Burnout. It’s a term most people know and it’s often used in day to day conversation; but do you really know what it actually is?
You’d be forgiven for falling short of an answer, and part of the difficulty relates to the shared similarities with other mental health conditions including depression and anxiety. It should be noted that while depression and anxiety are recognised as clinical psychiatric or psychological disorders, burnout is not.
There are lots of reasons why this is the case, including a lack of consistent and generalisable research informing diagnostic criteria; but that’s not to say burnout doesn’t exist. While we don’t know precisely how many people are affected by burnout at any one time, it’s clearly recognised as a serious burden for working individuals, organisations and society as a whole (1,2).
Ultimately the negative effects of burnout spill over into all areas of life and can also increase the risk of physical illnesses as an indirect consequence of chronic stress.
There are lots of reasons why people may become burnt out, but the single most defining feature is chronic stress usually in relation to work. That’s not to say you have to be employed or working in the conventional sense, but any situation which involves performing a duty that is repeatedly experienced as stressful carries a risk. When a person is developing or has developed burnout, this reflects an extreme and often end result of such work-related stress.
When mental health clinicians talk about burnout, alongside identifying such work-related stress, we are also thinking about the presence of three key features. These include:
iii) Feelings of reduced professional ability
Alongside this, some people also notice reduced motivation to do anything, cognitive disturbances including poor concentration, problems in relationships at home and at work, and an overall inability to look after themselves. Put more simply; feeling exhausted all the time, hating your job, feeling alone and being less capable/functional at work may be signs of burnout.
So if you think you might be burnt out, then what should you do about it? The following 8 tips are a great place to start.
It goes without saying that one of the most important things you can do is see your doctor. Left alone and untreated your mental health might get worse. Being burnt out increases the risk of developing other mental health disorders that can lead to additional complications.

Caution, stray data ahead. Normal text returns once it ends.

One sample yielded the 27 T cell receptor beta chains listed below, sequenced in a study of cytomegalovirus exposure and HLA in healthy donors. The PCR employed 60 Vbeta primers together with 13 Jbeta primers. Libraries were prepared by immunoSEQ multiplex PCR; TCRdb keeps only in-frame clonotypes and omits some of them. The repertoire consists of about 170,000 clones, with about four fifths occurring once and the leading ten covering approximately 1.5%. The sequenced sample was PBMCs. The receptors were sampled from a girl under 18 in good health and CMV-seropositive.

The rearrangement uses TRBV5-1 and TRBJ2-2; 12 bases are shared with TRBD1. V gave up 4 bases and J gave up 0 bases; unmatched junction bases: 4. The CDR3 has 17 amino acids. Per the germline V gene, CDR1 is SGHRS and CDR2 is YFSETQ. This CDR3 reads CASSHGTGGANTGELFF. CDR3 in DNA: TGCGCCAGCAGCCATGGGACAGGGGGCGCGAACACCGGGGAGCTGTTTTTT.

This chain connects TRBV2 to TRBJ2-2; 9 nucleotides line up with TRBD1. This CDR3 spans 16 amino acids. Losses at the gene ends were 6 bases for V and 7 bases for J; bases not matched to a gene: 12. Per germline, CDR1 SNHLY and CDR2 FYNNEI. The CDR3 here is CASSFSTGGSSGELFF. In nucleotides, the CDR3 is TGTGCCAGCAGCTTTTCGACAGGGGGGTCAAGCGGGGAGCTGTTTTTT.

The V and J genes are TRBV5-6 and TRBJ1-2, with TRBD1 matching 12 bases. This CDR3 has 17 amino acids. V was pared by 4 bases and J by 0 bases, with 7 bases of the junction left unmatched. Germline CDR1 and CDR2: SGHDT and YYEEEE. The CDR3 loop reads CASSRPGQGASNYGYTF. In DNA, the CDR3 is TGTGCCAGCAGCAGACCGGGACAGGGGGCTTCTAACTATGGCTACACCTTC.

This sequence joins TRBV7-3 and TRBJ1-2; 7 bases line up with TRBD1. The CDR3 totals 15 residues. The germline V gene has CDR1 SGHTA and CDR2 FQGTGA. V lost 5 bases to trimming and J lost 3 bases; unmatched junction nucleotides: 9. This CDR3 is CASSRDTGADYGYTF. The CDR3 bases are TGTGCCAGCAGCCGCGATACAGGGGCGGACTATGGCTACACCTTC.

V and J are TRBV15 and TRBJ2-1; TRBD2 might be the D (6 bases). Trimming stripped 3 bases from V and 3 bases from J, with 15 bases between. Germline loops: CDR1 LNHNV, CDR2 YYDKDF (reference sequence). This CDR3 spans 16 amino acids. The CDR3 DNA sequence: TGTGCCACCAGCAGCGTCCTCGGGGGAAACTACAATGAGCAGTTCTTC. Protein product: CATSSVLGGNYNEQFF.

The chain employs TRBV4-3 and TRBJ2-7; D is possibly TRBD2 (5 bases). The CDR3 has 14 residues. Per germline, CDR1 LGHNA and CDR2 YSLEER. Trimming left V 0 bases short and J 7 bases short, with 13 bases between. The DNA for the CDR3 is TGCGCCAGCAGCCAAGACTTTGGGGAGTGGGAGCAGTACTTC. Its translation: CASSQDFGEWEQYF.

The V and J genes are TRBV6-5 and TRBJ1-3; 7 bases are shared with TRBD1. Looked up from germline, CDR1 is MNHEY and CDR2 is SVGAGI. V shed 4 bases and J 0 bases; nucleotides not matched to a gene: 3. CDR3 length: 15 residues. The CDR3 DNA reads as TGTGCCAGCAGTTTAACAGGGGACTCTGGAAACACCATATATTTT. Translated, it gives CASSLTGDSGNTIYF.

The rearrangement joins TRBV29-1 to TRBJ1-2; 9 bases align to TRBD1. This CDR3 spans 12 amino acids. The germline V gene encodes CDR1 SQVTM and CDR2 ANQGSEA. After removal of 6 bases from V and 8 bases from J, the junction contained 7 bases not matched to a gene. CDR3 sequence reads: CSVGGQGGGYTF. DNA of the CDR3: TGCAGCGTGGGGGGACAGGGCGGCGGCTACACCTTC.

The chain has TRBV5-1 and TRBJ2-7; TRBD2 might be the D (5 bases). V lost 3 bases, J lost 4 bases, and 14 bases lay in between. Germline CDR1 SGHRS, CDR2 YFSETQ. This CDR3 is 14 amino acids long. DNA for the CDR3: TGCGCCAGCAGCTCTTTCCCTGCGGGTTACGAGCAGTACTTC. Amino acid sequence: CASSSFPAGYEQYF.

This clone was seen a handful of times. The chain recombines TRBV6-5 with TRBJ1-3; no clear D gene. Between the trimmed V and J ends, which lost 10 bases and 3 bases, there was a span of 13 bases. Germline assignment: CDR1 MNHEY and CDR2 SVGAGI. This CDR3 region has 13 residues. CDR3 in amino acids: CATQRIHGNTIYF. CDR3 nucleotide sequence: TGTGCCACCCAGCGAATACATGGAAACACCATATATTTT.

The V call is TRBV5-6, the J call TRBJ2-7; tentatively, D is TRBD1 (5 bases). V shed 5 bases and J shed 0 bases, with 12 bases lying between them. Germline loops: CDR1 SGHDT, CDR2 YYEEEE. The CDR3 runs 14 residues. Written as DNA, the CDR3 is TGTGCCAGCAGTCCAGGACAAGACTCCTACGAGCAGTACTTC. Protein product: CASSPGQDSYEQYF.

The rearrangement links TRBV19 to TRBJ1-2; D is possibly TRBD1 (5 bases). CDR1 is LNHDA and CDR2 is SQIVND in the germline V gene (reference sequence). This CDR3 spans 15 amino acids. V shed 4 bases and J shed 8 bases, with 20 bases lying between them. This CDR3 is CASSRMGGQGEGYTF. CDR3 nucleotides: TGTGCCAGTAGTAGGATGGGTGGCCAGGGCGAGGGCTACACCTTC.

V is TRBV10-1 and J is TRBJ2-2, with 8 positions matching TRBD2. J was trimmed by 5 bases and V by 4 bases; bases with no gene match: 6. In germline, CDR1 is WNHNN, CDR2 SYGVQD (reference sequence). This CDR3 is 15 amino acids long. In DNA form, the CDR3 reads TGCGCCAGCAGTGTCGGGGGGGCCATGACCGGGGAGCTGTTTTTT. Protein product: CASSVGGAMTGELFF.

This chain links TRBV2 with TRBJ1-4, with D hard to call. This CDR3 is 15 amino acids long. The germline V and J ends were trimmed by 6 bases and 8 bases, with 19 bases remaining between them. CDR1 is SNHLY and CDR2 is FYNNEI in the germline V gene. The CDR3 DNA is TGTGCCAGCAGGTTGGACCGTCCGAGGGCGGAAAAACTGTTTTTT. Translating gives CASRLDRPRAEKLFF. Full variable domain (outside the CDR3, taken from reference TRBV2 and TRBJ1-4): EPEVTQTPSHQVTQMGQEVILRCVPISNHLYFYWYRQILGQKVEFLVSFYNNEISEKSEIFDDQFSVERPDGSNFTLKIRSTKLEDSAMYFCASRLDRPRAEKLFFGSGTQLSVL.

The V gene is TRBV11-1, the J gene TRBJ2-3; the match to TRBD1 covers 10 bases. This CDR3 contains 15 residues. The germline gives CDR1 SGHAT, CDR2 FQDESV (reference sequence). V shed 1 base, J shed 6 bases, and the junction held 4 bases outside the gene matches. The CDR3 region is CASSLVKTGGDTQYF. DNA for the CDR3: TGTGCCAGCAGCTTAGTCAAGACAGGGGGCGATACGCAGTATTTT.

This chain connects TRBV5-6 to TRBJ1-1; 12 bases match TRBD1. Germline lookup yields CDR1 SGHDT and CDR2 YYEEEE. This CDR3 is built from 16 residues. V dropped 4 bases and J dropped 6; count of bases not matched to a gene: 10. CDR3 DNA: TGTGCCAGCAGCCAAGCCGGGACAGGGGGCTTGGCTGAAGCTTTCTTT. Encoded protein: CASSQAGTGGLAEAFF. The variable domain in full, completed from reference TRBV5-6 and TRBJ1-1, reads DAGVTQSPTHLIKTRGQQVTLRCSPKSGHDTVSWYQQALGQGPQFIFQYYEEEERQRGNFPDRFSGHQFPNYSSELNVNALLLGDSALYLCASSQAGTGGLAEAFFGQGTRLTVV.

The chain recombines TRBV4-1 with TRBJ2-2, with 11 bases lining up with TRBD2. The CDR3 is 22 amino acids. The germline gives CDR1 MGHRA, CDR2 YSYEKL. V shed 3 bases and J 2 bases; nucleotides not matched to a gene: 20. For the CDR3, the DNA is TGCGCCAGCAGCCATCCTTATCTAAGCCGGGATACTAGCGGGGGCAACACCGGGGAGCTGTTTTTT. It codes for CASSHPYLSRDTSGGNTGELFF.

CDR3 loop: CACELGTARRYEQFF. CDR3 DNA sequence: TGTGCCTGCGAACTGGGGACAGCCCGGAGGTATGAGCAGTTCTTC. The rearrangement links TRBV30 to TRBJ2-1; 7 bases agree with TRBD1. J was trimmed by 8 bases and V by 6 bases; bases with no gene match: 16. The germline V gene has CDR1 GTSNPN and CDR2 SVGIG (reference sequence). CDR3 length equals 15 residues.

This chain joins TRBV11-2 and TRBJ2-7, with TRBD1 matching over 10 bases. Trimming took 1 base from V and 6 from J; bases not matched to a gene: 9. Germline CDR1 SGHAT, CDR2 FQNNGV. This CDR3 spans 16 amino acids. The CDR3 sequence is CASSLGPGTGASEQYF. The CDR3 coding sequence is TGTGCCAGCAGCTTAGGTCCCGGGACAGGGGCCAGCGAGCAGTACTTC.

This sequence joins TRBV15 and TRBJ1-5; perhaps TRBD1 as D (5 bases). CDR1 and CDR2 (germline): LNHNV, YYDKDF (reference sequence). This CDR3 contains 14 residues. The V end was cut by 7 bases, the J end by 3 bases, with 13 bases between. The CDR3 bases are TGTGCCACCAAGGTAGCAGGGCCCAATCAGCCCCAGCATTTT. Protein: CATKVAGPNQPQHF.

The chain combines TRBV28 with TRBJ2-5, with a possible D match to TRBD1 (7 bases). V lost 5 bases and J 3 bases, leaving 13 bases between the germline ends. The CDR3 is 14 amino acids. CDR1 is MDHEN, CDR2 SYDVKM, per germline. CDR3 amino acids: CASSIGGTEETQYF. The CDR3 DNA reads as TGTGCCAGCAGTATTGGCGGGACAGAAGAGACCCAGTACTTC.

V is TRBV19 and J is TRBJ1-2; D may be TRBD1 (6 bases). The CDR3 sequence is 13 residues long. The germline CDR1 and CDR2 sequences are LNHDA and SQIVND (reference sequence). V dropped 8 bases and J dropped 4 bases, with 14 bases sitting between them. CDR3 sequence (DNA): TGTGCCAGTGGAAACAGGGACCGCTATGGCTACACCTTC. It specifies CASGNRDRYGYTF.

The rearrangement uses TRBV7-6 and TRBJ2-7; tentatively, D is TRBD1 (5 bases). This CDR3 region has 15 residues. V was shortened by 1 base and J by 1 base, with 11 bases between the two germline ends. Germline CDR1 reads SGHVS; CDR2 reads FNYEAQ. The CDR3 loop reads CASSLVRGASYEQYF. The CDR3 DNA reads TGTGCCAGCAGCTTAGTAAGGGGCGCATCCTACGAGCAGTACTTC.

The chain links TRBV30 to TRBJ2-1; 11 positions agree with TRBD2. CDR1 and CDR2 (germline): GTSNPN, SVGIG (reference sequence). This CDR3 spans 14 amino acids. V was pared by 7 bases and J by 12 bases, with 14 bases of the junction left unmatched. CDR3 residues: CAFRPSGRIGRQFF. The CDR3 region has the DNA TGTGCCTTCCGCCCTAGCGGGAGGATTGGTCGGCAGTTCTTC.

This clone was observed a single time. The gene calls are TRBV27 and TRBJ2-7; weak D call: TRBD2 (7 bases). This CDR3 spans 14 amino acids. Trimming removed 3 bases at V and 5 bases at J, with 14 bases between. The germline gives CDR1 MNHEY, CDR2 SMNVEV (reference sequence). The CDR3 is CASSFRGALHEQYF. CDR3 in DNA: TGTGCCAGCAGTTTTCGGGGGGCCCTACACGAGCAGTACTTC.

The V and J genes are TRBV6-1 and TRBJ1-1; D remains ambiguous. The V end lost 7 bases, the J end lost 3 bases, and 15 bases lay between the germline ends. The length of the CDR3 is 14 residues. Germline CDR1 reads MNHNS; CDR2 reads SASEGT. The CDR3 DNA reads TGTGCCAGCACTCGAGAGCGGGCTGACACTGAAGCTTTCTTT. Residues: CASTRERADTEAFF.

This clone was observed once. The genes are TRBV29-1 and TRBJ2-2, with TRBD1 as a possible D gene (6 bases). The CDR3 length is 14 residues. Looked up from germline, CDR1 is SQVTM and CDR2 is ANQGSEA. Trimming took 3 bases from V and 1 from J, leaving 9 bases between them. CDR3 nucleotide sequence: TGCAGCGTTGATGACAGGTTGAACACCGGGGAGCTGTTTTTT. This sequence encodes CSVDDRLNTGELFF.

If you feel like you’re getting increasingly snowed under at work, then talk to your boss. Let them know what’s going on as most employers fully recognise the need to support staff burning the candle at all ends. Ultimately well rested, functional employees are better than overworked, overstretched ones. It can also be really helpful to talk to a friend, a colleague or family member as bottling things up causes greater difficulties in the long run.
Try to understand what’s really important to you and what you can realistically expect to achieve. Is it all about work? Or are there other things that you really care about? Try doing this with someone if it’s difficult to do alone and write it down somewhere as a reminder. Learning to say ‘no’ in the short term with a view to saying ‘yes’ in the longer term is an excellent mentality to adopt.
This may sound obvious but it’s surprising how few of us actively take steps to look after ourselves in an intentional and mindful way. Learning to relax, whether it’s taking up meditation, reading, walking or having a hot bath is so important to build mental strength. If burnout is likely or has already taken its toll, then it may be best to take some time off work.
Working life has long meant being connected to various forms of technology, and in the last few decades, our personal lives have taken a similar turn too. Learning to unplug and disconnect from growing stressors like social media and work emails on a weekend is crucial to maintaining a healthy work-life balance.
As a rough guide, most clinicians advise trying to get at least six hours sleep as anything less than this can increase the risk of mental health disturbances.
What you put in your body can have a huge impact on your energy levels throughout the day. Try to avoid fast, convenience foods at the expense of nourishing wholesome foods that your body and mind will thank you for.
While all these may superficially make you feel better, in the long run, they really don’t. Excess nicotine and caffeine can actually increase anxiety and alcohol is a well-known mood depressant.